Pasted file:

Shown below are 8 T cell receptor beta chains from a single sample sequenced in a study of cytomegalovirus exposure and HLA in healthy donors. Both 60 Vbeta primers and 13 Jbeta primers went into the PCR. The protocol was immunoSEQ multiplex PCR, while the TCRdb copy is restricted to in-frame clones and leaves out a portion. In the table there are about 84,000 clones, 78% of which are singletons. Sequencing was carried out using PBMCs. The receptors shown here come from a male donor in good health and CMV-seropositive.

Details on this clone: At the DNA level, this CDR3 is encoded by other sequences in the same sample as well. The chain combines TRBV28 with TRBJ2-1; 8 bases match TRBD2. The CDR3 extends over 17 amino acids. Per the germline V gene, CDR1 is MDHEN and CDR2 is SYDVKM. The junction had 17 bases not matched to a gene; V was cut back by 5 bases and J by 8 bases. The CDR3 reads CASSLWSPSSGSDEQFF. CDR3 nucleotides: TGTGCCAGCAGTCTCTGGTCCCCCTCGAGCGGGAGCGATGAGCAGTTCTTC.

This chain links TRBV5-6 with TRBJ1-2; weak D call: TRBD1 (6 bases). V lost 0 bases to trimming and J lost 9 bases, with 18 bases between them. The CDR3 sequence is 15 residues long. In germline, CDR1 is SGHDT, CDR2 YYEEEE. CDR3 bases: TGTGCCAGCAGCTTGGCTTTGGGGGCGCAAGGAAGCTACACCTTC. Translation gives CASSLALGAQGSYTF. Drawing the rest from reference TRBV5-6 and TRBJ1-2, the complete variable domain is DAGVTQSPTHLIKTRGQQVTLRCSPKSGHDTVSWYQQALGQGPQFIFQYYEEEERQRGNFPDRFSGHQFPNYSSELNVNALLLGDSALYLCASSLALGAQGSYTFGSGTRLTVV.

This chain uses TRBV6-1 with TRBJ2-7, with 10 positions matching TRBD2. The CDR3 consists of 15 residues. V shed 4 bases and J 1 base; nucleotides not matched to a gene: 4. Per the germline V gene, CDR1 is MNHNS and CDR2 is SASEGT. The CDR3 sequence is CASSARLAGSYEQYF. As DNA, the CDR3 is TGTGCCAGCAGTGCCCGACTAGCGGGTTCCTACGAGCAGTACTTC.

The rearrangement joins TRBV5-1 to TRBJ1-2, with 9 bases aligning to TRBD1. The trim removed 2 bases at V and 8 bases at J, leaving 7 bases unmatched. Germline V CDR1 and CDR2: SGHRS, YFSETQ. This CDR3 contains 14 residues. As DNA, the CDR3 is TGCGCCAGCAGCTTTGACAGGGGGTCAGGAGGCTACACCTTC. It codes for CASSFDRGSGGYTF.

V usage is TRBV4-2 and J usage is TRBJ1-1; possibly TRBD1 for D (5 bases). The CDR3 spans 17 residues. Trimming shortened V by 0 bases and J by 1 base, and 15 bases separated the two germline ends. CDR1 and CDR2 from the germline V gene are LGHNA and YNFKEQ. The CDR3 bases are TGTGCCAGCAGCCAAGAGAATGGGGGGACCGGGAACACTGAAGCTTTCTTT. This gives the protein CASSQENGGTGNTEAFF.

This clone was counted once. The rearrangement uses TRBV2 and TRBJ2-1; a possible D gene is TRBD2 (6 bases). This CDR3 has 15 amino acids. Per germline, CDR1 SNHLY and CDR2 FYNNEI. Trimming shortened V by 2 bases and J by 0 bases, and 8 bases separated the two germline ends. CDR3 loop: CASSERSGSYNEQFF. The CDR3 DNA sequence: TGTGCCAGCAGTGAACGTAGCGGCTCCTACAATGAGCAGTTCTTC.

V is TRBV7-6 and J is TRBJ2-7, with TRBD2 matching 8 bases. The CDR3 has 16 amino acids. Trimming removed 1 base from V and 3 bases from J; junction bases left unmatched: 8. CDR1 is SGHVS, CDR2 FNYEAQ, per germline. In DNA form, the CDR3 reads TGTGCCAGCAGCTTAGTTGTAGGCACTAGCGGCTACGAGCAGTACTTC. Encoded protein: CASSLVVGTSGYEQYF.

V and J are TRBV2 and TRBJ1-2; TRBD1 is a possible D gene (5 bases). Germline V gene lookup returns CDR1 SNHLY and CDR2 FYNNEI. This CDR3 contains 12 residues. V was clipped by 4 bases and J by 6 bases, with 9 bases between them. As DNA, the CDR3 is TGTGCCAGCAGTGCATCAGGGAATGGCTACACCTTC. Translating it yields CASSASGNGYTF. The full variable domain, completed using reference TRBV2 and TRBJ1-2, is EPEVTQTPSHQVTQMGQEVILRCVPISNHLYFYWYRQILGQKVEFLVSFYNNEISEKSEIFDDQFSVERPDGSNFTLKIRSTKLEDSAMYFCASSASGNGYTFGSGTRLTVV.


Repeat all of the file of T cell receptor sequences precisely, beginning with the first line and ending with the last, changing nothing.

Shown below are 8 T cell receptor beta chains from a single sample sequenced in a study of cytomegalovirus exposure and HLA in healthy donors. Both 60 Vbeta primers and 13 Jbeta primers went into the PCR. The protocol was immunoSEQ multiplex PCR, while the TCRdb copy is restricted to in-frame clones and leaves out a portion. In the table there are about 84,000 clones, 78% of which are singletons. Sequencing was carried out using PBMCs. The receptors shown here come from a male donor in good health and CMV-seropositive.

Details on this clone: At the DNA level, this CDR3 is encoded by other sequences in the same sample as well. The chain combines TRBV28 with TRBJ2-1; 8 bases match TRBD2. The CDR3 extends over 17 amino acids. Per the germline V gene, CDR1 is MDHEN and CDR2 is SYDVKM. The junction had 17 bases not matched to a gene; V was cut back by 5 bases and J by 8 bases. The CDR3 reads CASSLWSPSSGSDEQFF. CDR3 nucleotides: TGTGCCAGCAGTCTCTGGTCCCCCTCGAGCGGGAGCGATGAGCAGTTCTTC.

This chain links TRBV5-6 with TRBJ1-2; weak D call: TRBD1 (6 bases). V lost 0 bases to trimming and J lost 9 bases, with 18 bases between them. The CDR3 sequence is 15 residues long. In germline, CDR1 is SGHDT, CDR2 YYEEEE. CDR3 bases: TGTGCCAGCAGCTTGGCTTTGGGGGCGCAAGGAAGCTACACCTTC. Translation gives CASSLALGAQGSYTF. Drawing the rest from reference TRBV5-6 and TRBJ1-2, the complete variable domain is DAGVTQSPTHLIKTRGQQVTLRCSPKSGHDTVSWYQQALGQGPQFIFQYYEEEERQRGNFPDRFSGHQFPNYSSELNVNALLLGDSALYLCASSLALGAQGSYTFGSGTRLTVV.

This chain uses TRBV6-1 with TRBJ2-7, with 10 positions matching TRBD2. The CDR3 consists of 15 residues. V shed 4 bases and J 1 base; nucleotides not matched to a gene: 4. Per the germline V gene, CDR1 is MNHNS and CDR2 is SASEGT. The CDR3 sequence is CASSARLAGSYEQYF. As DNA, the CDR3 is TGTGCCAGCAGTGCCCGACTAGCGGGTTCCTACGAGCAGTACTTC.

The rearrangement joins TRBV5-1 to TRBJ1-2, with 9 bases aligning to TRBD1. The trim removed 2 bases at V and 8 bases at J, leaving 7 bases unmatched. Germline V CDR1 and CDR2: SGHRS, YFSETQ. This CDR3 contains 14 residues. As DNA, the CDR3 is TGCGCCAGCAGCTTTGACAGGGGGTCAGGAGGCTACACCTTC. It codes for CASSFDRGSGGYTF.

V usage is TRBV4-2 and J usage is TRBJ1-1; possibly TRBD1 for D (5 bases). The CDR3 spans 17 residues. Trimming shortened V by 0 bases and J by 1 base, and 15 bases separated the two germline ends. CDR1 and CDR2 from the germline V gene are LGHNA and YNFKEQ. The CDR3 bases are TGTGCCAGCAGCCAAGAGAATGGGGGGACCGGGAACACTGAAGCTTTCTTT. This gives the protein CASSQENGGTGNTEAFF.

This clone was counted once. The rearrangement uses TRBV2 and TRBJ2-1; a possible D gene is TRBD2 (6 bases). This CDR3 has 15 amino acids. Per germline, CDR1 SNHLY and CDR2 FYNNEI. Trimming shortened V by 2 bases and J by 0 bases, and 8 bases separated the two germline ends. CDR3 loop: CASSERSGSYNEQFF. The CDR3 DNA sequence: TGTGCCAGCAGTGAACGTAGCGGCTCCTACAATGAGCAGTTCTTC.

V is TRBV7-6 and J is TRBJ2-7, with TRBD2 matching 8 bases. The CDR3 has 16 amino acids. Trimming removed 1 base from V and 3 bases from J; junction bases left unmatched: 8. CDR1 is SGHVS, CDR2 FNYEAQ, per germline. In DNA form, the CDR3 reads TGTGCCAGCAGCTTAGTTGTAGGCACTAGCGGCTACGAGCAGTACTTC. Encoded protein: CASSLVVGTSGYEQYF.

V and J are TRBV2 and TRBJ1-2; TRBD1 is a possible D gene (5 bases). Germline V gene lookup returns CDR1 SNHLY and CDR2 FYNNEI. This CDR3 contains 12 residues. V was clipped by 4 bases and J by 6 bases, with 9 bases between them. As DNA, the CDR3 is TGTGCCAGCAGTGCATCAGGGAATGGCTACACCTTC. Translating it yields CASSASGNGYTF. The full variable domain, completed using reference TRBV2 and TRBJ1-2, is EPEVTQTPSHQVTQMGQEVILRCVPISNHLYFYWYRQILGQKVEFLVSFYNNEISEKSEIFDDQFSVERPDGSNFTLKIRSTKLEDSAMYFCASSASGNGYTFGSGTRLTVV.